Photos: 2015 Canada Winter Games



First figure skating medals clinched in Prince George

Three time zones away, you know Brian Orser was smiling.

Ten-year-old Stephen Gogolev, who trains under the two-time Olympic silver medallist at the Toronto Cricket Skating and Curling club, is making quite the name for himself this week at the Canada Winter Games.

Less than three months after claiming the pre-novice men’s national title, Gogolev added another gold medal to his rapidly-expanding trophy case Wednesday, winning pre-novice gold once again in front of a boisterous, standing-room only crowd in Prince George. The youngster was simply dominating, scoring 73.17  in his free program for a 114.04 total.  Quebec’s Samuel Turcotte (93.51) took silver, while hometown favourite own Justin Hampole (91.88) went home with bronze.

“I came here to do my best, and I’m really happy to go home with a gold medal,” Gogolev told reporters. “This has been a great experience for me.”

The final two competitors to close out the novice men’s competition, Hampole and Gogolev gave the crowd their money’s worth, setting off back-to-back standing ovations that seemed to rattle the walls at the Kin 1 Arena.

Off the ice, Gogolev and Hampole have formed a friendship this week, spending time together away from the rink.

“We’re going to the Nerf gun competition together later (Wednesday),” laughed Hampole. “We’ve really had a chance to get to know each other at this competition. I’ve got to see him around the hotel and at the village, so it’s been pretty cool.”

In pre-novice ice dance, reigning Canadian champions Arianne Bonneau and Oliver Zhang of Quebec scored 40.66 in their free dance to secure gold with a 68.75 total. Ontario’s Han Na Kim and Corey Circelli were second at 58.80 while Saskatchewan’s Tori Shmon and Alexander Hopkins placed third.

“We feel really good because we realized all of our goals this year,” said Zhang. “We wanted to come to the Canada Games and win gold for Quebec, so this is special.”

Matthew Lai of B.C. claimed the gold medal in Special Olympics Men’s Level 2, with fellow British Columbian Eric Pahima second and Michael Sumner of Yukon third. In the Men’s Level 3 competition, Jack Fan (Ontario), Thomas Babcock (Ontario) and Emanuel Bou Lutfalah (Quebec) were first, second and third, respectively.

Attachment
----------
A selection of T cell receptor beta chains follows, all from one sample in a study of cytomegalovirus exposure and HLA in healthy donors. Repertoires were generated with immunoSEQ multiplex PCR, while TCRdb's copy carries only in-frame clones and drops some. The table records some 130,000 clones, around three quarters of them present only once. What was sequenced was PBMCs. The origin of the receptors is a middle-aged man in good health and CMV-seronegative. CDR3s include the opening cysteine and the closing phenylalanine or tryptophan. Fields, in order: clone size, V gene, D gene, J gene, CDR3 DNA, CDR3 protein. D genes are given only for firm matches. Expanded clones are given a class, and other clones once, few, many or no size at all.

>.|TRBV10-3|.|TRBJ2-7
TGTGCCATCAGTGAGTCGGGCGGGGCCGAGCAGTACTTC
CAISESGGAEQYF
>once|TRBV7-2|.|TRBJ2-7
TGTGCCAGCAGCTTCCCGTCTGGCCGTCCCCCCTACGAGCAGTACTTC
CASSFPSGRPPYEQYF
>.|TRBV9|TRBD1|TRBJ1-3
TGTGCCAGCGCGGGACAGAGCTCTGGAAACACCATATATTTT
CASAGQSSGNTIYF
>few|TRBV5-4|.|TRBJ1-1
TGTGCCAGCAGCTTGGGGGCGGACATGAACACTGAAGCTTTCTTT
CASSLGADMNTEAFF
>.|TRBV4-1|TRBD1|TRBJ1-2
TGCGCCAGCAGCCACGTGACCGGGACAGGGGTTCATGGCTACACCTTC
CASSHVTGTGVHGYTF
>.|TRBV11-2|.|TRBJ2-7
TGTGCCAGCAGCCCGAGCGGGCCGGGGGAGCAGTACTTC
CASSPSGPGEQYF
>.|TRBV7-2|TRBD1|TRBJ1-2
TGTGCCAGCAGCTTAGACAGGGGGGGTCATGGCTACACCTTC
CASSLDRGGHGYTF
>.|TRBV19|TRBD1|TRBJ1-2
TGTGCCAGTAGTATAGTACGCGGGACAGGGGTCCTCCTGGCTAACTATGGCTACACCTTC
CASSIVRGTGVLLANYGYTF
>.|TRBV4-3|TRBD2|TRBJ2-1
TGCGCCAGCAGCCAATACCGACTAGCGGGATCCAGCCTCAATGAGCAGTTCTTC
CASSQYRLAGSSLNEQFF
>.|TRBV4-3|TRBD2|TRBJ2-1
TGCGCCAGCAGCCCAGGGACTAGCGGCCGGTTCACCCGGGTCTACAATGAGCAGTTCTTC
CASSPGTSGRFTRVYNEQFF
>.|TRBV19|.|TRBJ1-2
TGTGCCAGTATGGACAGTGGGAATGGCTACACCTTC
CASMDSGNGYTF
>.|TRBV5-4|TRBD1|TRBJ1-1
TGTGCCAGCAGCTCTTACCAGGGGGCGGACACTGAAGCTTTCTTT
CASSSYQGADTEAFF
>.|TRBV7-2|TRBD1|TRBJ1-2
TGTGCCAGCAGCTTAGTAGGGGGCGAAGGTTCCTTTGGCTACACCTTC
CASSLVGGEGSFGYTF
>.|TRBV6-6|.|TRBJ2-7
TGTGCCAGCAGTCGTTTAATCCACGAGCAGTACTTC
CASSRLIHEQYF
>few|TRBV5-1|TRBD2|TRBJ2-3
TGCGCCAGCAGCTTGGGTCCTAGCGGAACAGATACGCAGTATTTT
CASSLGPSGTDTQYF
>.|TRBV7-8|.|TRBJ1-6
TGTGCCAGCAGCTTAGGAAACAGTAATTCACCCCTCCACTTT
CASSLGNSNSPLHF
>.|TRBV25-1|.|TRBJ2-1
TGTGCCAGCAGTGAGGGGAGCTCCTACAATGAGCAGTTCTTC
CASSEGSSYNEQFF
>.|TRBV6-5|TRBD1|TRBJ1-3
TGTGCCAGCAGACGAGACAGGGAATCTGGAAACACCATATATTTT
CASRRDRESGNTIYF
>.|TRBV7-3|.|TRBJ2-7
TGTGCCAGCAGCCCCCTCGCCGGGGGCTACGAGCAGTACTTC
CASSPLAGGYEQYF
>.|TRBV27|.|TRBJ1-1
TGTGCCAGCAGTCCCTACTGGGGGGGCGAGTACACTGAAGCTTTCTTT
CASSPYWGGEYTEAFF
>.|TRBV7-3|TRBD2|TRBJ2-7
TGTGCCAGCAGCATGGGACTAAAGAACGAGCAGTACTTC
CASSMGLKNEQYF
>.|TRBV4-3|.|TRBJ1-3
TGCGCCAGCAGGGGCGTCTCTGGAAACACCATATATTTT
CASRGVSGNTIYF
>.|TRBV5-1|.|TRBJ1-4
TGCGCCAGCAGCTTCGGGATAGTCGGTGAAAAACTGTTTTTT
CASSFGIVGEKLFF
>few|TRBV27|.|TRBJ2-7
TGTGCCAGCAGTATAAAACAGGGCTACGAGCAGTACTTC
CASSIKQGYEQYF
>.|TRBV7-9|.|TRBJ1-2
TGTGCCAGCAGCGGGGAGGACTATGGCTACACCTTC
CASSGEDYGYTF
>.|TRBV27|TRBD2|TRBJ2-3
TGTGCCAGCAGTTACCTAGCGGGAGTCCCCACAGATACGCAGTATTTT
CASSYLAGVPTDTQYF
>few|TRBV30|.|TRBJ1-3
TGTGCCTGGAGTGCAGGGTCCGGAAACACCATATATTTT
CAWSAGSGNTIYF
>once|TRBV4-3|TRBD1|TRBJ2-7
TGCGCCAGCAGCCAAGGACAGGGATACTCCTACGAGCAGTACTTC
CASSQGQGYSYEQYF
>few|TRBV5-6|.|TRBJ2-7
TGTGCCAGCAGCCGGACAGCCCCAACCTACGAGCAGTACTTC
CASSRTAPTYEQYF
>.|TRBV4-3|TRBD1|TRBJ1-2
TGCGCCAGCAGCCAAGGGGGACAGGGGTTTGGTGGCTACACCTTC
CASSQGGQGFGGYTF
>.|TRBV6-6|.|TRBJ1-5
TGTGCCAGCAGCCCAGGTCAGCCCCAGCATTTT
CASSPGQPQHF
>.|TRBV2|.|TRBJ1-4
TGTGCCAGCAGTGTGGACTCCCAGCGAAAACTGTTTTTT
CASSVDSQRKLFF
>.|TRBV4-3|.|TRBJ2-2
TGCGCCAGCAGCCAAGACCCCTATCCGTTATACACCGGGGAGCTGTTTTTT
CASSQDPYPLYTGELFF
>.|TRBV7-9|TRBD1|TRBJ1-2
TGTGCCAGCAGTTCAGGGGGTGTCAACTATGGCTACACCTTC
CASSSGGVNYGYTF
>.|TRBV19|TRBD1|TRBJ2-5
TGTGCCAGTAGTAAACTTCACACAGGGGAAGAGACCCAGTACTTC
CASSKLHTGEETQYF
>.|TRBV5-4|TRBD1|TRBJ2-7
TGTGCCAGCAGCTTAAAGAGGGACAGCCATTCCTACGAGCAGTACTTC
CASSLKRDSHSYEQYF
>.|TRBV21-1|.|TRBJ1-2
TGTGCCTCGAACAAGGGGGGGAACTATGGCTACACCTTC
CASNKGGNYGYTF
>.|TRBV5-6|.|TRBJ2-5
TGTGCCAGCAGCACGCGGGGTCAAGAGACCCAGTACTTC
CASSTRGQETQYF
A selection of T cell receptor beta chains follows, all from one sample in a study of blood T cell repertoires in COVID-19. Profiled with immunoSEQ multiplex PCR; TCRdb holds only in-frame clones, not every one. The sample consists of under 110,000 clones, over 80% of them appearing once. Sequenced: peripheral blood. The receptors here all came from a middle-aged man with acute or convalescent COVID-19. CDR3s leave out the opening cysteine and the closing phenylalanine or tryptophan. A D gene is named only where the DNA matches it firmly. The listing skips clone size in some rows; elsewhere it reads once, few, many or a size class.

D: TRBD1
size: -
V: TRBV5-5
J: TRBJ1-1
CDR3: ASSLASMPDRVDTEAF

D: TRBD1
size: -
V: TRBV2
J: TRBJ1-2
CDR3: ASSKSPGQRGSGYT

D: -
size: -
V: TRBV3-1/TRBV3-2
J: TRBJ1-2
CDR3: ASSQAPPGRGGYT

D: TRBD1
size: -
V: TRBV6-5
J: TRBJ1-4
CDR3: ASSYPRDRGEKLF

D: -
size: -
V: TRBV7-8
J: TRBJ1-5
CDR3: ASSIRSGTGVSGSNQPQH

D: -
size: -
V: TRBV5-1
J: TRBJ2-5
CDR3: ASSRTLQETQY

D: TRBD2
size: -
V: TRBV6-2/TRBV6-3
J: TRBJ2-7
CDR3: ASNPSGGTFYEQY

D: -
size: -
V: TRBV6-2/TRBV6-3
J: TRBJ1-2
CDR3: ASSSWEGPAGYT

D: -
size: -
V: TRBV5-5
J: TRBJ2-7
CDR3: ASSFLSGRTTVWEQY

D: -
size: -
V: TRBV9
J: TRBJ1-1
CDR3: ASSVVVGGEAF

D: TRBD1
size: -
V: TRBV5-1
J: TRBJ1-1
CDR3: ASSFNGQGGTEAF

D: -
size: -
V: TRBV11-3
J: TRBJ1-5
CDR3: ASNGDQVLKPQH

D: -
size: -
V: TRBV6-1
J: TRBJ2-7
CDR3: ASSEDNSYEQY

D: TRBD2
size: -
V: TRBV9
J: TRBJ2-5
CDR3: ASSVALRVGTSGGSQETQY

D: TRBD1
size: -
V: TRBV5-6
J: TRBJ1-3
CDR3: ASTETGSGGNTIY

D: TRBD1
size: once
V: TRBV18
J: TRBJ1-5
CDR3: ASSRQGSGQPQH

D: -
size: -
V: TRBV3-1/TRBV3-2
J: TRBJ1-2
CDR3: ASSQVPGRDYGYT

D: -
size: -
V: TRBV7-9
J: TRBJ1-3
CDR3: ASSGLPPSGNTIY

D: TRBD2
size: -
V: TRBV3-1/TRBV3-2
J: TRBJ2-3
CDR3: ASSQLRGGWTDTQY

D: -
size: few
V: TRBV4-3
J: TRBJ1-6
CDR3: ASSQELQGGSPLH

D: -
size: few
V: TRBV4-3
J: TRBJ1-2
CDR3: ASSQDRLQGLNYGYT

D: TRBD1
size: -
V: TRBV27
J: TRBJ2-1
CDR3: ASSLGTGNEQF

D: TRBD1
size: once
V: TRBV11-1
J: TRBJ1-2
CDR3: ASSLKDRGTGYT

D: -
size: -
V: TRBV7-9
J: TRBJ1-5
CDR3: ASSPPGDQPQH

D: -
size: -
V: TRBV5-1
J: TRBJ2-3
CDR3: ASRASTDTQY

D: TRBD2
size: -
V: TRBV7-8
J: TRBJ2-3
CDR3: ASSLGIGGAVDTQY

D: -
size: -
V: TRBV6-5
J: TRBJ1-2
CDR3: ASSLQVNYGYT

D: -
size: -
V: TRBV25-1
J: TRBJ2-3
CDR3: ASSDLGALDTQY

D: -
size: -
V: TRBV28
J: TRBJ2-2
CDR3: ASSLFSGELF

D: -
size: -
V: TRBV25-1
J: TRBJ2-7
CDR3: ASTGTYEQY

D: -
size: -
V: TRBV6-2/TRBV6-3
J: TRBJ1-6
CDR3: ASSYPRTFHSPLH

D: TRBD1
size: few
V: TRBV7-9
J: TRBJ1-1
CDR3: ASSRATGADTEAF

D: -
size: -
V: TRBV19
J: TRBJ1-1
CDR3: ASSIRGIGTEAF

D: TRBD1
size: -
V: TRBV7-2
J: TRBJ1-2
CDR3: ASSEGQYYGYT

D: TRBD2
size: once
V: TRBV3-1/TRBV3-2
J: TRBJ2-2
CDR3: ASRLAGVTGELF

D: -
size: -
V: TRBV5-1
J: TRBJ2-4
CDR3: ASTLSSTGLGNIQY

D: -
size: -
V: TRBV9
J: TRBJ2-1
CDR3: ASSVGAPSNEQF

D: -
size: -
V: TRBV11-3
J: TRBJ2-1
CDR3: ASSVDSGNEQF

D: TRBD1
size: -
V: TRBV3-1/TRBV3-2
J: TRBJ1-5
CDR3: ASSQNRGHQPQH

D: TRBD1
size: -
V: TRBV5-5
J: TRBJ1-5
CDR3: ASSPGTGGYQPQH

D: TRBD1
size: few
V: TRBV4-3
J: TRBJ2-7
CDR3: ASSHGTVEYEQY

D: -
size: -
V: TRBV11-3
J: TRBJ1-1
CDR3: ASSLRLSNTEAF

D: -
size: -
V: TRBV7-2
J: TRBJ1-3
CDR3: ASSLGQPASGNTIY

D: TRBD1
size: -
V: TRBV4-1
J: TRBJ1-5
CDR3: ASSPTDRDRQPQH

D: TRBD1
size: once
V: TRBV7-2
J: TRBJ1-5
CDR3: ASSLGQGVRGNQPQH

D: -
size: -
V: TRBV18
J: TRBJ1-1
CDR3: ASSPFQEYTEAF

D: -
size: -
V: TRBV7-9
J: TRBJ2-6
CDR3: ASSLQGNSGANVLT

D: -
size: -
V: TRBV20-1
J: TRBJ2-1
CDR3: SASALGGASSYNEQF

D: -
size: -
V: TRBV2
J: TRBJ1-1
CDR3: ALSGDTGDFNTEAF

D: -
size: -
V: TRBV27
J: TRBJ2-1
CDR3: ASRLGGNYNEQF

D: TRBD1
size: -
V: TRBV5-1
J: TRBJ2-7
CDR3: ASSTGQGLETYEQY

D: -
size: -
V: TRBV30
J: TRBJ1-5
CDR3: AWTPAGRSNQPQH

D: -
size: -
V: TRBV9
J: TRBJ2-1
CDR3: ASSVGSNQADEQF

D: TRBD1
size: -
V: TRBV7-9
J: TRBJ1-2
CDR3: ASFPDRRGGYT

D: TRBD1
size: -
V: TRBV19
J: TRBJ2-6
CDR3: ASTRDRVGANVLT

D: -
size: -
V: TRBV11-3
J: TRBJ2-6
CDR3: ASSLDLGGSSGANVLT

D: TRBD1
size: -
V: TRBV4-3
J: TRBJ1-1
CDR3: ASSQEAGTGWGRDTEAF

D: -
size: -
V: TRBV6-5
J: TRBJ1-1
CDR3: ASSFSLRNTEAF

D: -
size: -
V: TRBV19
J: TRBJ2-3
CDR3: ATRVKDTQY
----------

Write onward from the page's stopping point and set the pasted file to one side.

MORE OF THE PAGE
To close out Wednesday night, the reigning national champion duo of Hannah Dawson and Daniel Villeneuve captured gold in pre-novice pair before Canadian champion Sarah-Maude Blanchard of Quebec edged out B.C.’s Olivia Gran for pre-novice women’s gold.

“It was a season that I couldn’t have dreamed of – winning our nationals and then this, what an experience,” said Dawson.

“It was an amazing time for us, and the crowd couldn’t have been better,” added Villeneuve. “We will remember this for a long time.”

Novice and Special Olympics women’s competitors will perform their free programs Thursday. The schedule is below (all times PT):

  • Novice Pair Free 12:00 noon
  • Novice Women Free 12:40 pm
  • Special Olympics Women Level 2 – Free 14:55
  • Special Olympics Women Level 3 – Free 15:45
  • Novice Free Dance 19:05
  • Novice Men Free 20:05

Medal ceremonies for pre-novice, novice and Special Olympics figure skating are scheduled for Thursday night following competition.

Full Results: 2015 Canada Winter Games

Synchronized skaters descend on Quebec City for 2015 Skate Canada Synchronized Skating Championships

OTTAWA, ON: Synchronized skating teams from across Canada are en route to Quebec City, Quebec, for the 2015 Skate Canada Synchronized Skating Championships, taking place from February 27-March 1, 2015, at the Pavilion de la Jeunesse.

The event will host approximately 800 skaters and coaches on 40 teams competing for national titles in the senior, junior, open, intermediate and novice categories. The top two senior teams will represent Canada at the 2015 ISU World Synchronized Skating Championships being held in in Hamilton, Ontario, from April 10-11, 2015.

“The Skate Canada Synchronized Skating Championships never fail to amaze as athletes come together to deliver skill and strength with precise coordination. Quebec City is prepared and excited to host these incredible teams, coaches, officials, and fans,” said Dan Thompson, CEO Skate Canada. “With Canada as host of the 2015 ISU World Synchronized Skating Championships, there will surely be added excitement in the air as teams battle to represent our country on the world stage.”

Tickets are still available and can be purchased online or at the door at the Pavilion de la Jeunesse. Two-day passes can be purchased for $35 for adults or $25 for children, and individual day passes can be purchased for $20 for adults or $15 for children.

The competition will be streamed live for fans to watch the events from home.

Media looking to attend the event are asked to contact Allan Gordon, Communications Coordinator, by phone at 613.747.1007 ext. 2564 or by email at [email protected] and during the event at 613.697.1354.

Second day of figure skating competition in the books at Canada Winter Games

Timing is indeed everything, and Ontario’s Alison Schumacher picked an ideal time to lay down her best short program of the season.

The 12-year-old, 4’4” sparkplug was lights-out Tuesday during the novice women’s short program at the 2015 Canada Winter Games, posting a personal best 38.97 to vault into top spot, just ahead of Canadian champion Rachel Pettitt of Yukon (pictured) at 38.89.

“I really wanted to skate my personal best here, and I was able to do that, so I’m pretty excited going into the free program (Thursday),” says Schumacher, who trains alongside Canadian national team member Elladj Baldé in Detroit.

Novice and Special Olympics competitors took centre stage Tuesday during the second full day of figure skating competition at these Games.

In novice pair, the sibling tandem of Olivia and Mackenzie Boys-Eddy, reigning national silver medallists, lead after the short program at 34.88, just in front of Quebec’s Lori-Ann Matte and Thierry Ferland (33.13).

“We are so proud to represent Team Ontario, and we just want to do our best to bring the points to the team,” says Mackenzie.

“It’s probably the biggest crowd we’ve ever performed in front of, and the cheering was so loud,” adds Olivia.